.

.
Burning bituminous and
loving the stink of blue gas.
.

.
Between her thighs the odor
of magnolia, smell it!
.

.
Honor your poet, one of
Moses’ shattered commandments.
.

.
Rebecca, if there is an
afterworld, you will have it.
.

.
I caught someone loving his
enemy and turned to stone.
.

.
Hath not a Jew helicopters,
hath he not bazookas?
.

.
I possess the truth—have a
Chinese pear in the meantime.
.

.
It burns the eyes and the lungs, the
taste of it in the mouth!
.

.
Poverty, ignorance, super-
stition, mice—I miss you!
.

.
Melancholy, you
prude, I devoted my life to you.
.

.
What is more bloodthirsty and
oppressive, God or Country?
.

Amazon in the land of oranges—Joan Larkin

Some Unsaid Things
Joan Larkin, Amazon Poetry, 1975

I was not going to say
how you lay with me

nor where your hands went
& left their light impressions

nor whose face was white
as a splash of moonlight

nor who spilled the wine
nor whose blood stained the sheet

nor which one of us wept
to set the dark bed rocking

nor what you took me for
nor what I took you for

nor how your fingertips
in me were roots

light roots torn leaves put down—
nor what you tore from me

nor what confusion came
of our twin names

nor will I say whose body
opened, sucked, whispered

like the ocean, unbalancing
what had seemed a safe position

On a June Morning, I Would Head for Your Scent

This is the third themed liturgical weaving I’ve done, taking lines from many different poets and using them to create a new piece designed to be read aloud as part of the morning prayer service in the Feminist, non-Zionist havurah I co-lead. Done right, poetry makes damn fine prayer, and this way of reading with single voices and group response is, honestly, something I learned from the Episcopalians and wow does it work in a group.

On a June Morning, I Would Head for Your Scent

a mosaic with words from Genesis, Basho, Mary Oliver, Alfred Lord Tennyson, Emily Dickinson, Sara Teasdale, Susan Windle, Ben Johnson, Li-Young Lee, Antonio Machado, Joan Larkin, Jane Hirshfield, Carl Sandburg, Sharon Olds, John Ciardi, Anne Marie Macari, Carol Burbank, and inspiration from Robert Bly and Alicia Ostriker
woven by Elliott batTzedek

ALL:
On a June morning,
any June morning

READER:
On a June morning,
any June morning,
moving about in my garden
in a breezy time of day,
I keep watch for You,
I follow silver slug lines,
sniffing for Your trail,
I call out “Where are You?”

READER
And a bee
staggers out
of the peony.

READER:
There is a dark hum among the roses,
a murmuring of innumerable bees,
and to the murmur of bees—
a witchcraft—I yield
to my desire for You.

ALL:
On a June morning,
any June morning

READER:
If I were a bee and You
a flower,
I would head for Your scent,
oh my beloved,
I would land on Your petals
held wide apart,
flinging myself down wildly,
tumbling to the bottom of Your cup.
There such sustenance,
You feeding me because only I
can ripen all this fertile exuberance,
food for those not yet born.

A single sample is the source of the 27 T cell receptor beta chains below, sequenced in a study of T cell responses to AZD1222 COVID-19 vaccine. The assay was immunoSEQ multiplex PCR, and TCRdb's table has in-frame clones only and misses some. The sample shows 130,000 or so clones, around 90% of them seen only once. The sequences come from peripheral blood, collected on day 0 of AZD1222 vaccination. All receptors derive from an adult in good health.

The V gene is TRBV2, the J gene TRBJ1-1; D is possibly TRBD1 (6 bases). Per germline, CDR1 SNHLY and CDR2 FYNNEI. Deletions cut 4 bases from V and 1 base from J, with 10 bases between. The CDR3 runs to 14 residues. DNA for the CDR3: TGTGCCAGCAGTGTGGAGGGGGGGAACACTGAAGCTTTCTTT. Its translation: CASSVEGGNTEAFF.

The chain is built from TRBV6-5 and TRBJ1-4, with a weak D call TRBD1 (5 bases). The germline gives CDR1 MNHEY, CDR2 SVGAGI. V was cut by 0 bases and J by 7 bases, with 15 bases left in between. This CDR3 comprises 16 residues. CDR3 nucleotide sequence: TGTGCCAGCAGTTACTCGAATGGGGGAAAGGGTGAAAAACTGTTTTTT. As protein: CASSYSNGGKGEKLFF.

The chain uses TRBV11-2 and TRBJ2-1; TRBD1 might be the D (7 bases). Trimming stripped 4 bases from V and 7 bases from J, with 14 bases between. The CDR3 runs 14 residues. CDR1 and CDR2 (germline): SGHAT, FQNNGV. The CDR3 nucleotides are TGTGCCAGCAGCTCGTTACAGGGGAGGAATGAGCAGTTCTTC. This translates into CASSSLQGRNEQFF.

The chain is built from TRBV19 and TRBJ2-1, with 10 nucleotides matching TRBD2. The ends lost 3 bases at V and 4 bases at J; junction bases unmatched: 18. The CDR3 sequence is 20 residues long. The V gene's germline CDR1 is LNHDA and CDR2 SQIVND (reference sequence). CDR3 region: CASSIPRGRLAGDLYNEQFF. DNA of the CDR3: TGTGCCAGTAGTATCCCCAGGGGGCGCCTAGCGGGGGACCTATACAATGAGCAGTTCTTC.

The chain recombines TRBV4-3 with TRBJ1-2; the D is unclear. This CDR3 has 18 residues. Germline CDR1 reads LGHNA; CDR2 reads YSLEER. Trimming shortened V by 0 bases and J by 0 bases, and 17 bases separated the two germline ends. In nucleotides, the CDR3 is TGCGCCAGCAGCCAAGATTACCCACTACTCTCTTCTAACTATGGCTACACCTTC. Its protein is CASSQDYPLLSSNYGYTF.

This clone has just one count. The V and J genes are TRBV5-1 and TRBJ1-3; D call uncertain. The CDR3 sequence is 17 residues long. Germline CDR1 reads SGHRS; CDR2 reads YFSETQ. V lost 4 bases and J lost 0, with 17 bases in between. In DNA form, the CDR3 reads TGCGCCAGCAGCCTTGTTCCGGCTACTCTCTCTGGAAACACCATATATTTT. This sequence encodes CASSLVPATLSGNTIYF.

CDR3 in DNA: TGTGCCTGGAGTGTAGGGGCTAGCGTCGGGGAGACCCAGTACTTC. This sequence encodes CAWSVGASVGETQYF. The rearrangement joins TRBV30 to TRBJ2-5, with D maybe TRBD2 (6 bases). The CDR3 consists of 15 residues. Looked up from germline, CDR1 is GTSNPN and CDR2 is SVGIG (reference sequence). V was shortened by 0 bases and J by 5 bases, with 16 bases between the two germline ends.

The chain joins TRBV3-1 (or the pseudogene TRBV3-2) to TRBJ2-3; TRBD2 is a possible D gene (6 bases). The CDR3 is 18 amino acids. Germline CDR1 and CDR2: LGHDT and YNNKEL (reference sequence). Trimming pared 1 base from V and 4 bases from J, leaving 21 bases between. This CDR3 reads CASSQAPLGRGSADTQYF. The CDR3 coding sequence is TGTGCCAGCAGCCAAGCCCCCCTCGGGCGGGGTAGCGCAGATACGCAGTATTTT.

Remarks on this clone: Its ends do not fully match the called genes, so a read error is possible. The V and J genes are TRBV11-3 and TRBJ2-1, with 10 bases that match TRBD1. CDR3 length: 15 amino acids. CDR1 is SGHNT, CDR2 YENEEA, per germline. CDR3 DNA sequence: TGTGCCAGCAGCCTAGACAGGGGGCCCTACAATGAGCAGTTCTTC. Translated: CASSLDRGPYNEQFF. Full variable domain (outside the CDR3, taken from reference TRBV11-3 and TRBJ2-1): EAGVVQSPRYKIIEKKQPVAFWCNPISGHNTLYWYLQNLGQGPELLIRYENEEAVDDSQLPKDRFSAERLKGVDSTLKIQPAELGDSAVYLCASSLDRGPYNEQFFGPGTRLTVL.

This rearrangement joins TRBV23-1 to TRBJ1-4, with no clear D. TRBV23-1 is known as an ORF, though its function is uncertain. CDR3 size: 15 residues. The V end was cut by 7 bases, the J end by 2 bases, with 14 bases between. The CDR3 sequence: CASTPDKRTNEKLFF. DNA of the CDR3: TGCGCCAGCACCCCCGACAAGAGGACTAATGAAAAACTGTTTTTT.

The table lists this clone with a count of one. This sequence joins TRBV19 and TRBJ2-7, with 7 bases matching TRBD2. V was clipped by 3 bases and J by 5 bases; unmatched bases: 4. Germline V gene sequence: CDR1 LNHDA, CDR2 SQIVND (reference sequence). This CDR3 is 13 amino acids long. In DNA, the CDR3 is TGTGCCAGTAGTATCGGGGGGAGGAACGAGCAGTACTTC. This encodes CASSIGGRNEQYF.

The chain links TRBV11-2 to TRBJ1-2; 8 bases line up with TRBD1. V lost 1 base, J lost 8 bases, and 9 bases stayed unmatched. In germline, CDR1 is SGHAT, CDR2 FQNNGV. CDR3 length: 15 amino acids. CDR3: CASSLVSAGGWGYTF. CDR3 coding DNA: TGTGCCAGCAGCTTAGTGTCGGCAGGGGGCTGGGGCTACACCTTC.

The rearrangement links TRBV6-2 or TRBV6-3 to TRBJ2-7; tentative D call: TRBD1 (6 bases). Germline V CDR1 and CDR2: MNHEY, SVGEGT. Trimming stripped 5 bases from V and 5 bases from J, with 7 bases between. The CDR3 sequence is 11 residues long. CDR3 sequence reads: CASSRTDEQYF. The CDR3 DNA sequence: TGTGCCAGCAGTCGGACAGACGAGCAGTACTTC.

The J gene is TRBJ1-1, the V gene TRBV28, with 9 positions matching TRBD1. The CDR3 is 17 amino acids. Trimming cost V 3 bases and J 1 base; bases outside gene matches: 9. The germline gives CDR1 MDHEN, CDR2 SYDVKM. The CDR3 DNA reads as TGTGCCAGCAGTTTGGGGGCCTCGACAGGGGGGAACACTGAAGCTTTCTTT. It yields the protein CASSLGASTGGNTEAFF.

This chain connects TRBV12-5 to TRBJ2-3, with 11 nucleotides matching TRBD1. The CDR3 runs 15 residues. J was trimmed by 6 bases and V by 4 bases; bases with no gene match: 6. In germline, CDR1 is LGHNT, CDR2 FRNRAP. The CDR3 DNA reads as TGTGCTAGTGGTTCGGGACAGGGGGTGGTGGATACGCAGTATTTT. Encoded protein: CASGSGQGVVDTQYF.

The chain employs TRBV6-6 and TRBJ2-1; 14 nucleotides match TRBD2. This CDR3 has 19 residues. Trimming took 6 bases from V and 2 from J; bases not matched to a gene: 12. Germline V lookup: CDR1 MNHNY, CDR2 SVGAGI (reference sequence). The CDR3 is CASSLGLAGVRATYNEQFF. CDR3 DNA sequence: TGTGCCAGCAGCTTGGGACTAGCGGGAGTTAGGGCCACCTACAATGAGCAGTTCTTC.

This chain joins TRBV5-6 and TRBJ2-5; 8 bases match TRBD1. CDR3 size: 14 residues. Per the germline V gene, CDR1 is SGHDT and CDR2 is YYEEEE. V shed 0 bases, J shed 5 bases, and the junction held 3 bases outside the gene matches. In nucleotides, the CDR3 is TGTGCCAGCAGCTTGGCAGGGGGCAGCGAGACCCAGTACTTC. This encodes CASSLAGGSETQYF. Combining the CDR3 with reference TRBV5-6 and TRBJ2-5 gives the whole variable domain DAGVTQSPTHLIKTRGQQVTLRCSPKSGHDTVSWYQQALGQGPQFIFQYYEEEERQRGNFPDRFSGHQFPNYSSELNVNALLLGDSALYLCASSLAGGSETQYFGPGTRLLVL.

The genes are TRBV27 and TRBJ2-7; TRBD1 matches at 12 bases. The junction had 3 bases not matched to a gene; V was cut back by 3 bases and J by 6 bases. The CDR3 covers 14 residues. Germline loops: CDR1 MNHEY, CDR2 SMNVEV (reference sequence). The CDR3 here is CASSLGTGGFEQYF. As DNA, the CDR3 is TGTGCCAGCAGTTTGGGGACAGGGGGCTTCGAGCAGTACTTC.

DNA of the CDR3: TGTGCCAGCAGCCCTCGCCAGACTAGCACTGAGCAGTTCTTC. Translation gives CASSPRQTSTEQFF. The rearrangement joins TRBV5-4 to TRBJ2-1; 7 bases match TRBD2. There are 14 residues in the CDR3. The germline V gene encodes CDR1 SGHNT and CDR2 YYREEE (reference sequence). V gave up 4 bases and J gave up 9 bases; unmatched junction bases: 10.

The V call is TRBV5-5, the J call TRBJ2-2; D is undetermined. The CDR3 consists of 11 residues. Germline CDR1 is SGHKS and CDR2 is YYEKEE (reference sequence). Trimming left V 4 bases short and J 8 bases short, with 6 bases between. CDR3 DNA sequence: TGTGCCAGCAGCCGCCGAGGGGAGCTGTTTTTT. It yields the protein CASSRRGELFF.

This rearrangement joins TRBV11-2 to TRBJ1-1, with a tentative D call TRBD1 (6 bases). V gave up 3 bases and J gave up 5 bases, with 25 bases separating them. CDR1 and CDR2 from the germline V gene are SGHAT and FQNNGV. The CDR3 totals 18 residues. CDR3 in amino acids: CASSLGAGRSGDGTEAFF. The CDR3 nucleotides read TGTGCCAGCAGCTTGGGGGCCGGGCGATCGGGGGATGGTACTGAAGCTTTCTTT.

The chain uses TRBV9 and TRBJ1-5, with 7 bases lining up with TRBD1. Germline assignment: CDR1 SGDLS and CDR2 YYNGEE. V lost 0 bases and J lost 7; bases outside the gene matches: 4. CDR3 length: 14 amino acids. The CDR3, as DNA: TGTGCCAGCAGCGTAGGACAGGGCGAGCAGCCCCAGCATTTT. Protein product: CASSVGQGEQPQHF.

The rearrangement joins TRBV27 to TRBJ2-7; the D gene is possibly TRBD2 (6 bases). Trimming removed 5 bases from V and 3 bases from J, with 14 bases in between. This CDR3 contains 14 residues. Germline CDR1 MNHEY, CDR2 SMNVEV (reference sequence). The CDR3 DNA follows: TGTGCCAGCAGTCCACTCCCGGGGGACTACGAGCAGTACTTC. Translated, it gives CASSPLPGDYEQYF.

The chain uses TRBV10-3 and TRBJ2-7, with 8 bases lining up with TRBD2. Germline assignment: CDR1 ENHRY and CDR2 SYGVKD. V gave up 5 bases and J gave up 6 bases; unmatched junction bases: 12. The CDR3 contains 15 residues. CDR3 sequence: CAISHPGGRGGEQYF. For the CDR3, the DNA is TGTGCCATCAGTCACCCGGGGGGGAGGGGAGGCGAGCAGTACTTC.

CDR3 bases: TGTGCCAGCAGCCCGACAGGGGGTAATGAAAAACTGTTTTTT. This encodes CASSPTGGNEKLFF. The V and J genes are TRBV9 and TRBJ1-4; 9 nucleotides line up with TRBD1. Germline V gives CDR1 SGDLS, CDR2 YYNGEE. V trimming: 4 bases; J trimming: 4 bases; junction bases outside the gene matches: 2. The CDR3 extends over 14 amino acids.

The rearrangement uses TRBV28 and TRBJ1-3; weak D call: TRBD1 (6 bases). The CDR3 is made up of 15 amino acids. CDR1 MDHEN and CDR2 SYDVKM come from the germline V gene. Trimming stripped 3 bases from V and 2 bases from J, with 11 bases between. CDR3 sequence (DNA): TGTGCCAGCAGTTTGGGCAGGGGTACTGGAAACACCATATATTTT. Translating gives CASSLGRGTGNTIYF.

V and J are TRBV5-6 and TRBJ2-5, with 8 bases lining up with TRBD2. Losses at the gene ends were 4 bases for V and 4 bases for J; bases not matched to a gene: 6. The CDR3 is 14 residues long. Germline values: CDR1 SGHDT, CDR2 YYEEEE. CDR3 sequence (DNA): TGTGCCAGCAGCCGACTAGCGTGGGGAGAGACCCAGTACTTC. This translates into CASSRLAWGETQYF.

READER:
Would You let me go, pantaloons heavy
with gold and sunlight?
Or would You close Your petals,
dissolving me slowly
into Your heart?

ALL:
On a June morning,
any June morning

READER:
And if You were the bee,
would You come to me,
fill Your small body
from this place, my source,
and moan in happiness?

READER:
We are alike, You and I,
each created as the image of the other.
We fly from blossom to sweet
impossible blossom,
bartering pollen for nectar,
making honey from the roses,
honey from the rosemary, honey from the clover,
honey from the peach blossoms,
honey from the red and willing bee balm.

READER:
What honey would You make
from me?

READER:
What honey could I make of You?

ALL:
Can we make honey from our failures?
Honey from our bitterness,
honey from the bare fields
of our hearts?

READER:
Rough, this world is,
yet our soft tongues cut it open,
and the sanity of honey pours out between,
where meaning lives,

READER:
where honey, that gold soup
made of sex and light,
flows shining proof enough of the need
of each of ten thousand flights.

READER:
Every June morning
I pause to listen
for what I live to hear.
I watch the bees go honey-hunting with yellow blur of wings,
and, delirious with desire
I dance directions to my heart.

ALL:
I know that You will come-
it is Your duty
to find things to love
to bind Yourself to this world.

Amazon in the land of oranges—Eleanor Lerman

Finally I See Your Skin
Eleanor Lerman in Amazon Poetry, 1975

Finally I see your skin so scarred
by my use that I can close my eyes and tell you
where the constant embrace of my fingers is turned to gold
on your stomach, and the press of my legs
has turned your thighs to polished glass
No one else thinks of touching you now
Your body mentions me in all its movements
and has come to fit only my hands

I once told you that I had celestial information
cut on the inside of my mouth and it was years
before you wore it smooth enough to keep from
bleeding your tongue
Mindful of this
you come to kiss me one morning and find
I am old and brittle and pure
my mouth cracks open and planets start to pour out
universes form and begin to show
signs of life

Amazon in the land of oranges—Marcie Hershman

Making Love to Alice
Marcie Hershman
from Amazon Poetry, 1975

I imagine Gertrude making love to Alice
her generous and wise mouth upon her
breast her arms around hers the two
bodies fitting together, strangely
they are different and wonderfully they are
together. Gertrude being warm and full and
with Alice and Alice being warm and full with
Gertrude who is with her and the way
she is with her. Laughing, I imagine
they must know each other, the two, the one.

It is as with you and I. It is
with us as them. She then she and you then i
imagine. And in the act of imagining
make love to love to love to love